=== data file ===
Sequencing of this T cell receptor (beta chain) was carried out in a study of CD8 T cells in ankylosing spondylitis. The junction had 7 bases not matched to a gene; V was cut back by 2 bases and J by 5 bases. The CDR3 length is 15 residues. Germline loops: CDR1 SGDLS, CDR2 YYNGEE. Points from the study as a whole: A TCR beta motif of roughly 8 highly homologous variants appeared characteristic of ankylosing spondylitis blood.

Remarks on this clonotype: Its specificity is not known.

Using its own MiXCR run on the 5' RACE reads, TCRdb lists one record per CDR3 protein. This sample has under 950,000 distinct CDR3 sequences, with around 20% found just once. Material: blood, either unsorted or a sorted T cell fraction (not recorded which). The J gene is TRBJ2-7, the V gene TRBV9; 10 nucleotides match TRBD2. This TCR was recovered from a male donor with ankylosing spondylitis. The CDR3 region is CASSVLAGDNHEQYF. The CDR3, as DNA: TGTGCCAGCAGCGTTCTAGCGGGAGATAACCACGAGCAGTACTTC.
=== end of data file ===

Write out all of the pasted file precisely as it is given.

Sequencing of this T cell receptor (beta chain) was carried out in a study of CD8 T cells in ankylosing spondylitis. The junction had 7 bases not matched to a gene; V was cut back by 2 bases and J by 5 bases. The CDR3 length is 15 residues. Germline loops: CDR1 SGDLS, CDR2 YYNGEE. Points from the study as a whole: A TCR beta motif of roughly 8 highly homologous variants appeared characteristic of ankylosing spondylitis blood.

Remarks on this clonotype: Its specificity is not known.

Using its own MiXCR run on the 5' RACE reads, TCRdb lists one record per CDR3 protein. This sample has under 950,000 distinct CDR3 sequences, with around 20% found just once. Material: blood, either unsorted or a sorted T cell fraction (not recorded which). The J gene is TRBJ2-7, the V gene TRBV9; 10 nucleotides match TRBD2. This TCR was recovered from a male donor with ankylosing spondylitis. The CDR3 region is CASSVLAGDNHEQYF. The CDR3, as DNA: TGTGCCAGCAGCGTTCTAGCGGGAGATAACCACGAGCAGTACTTC.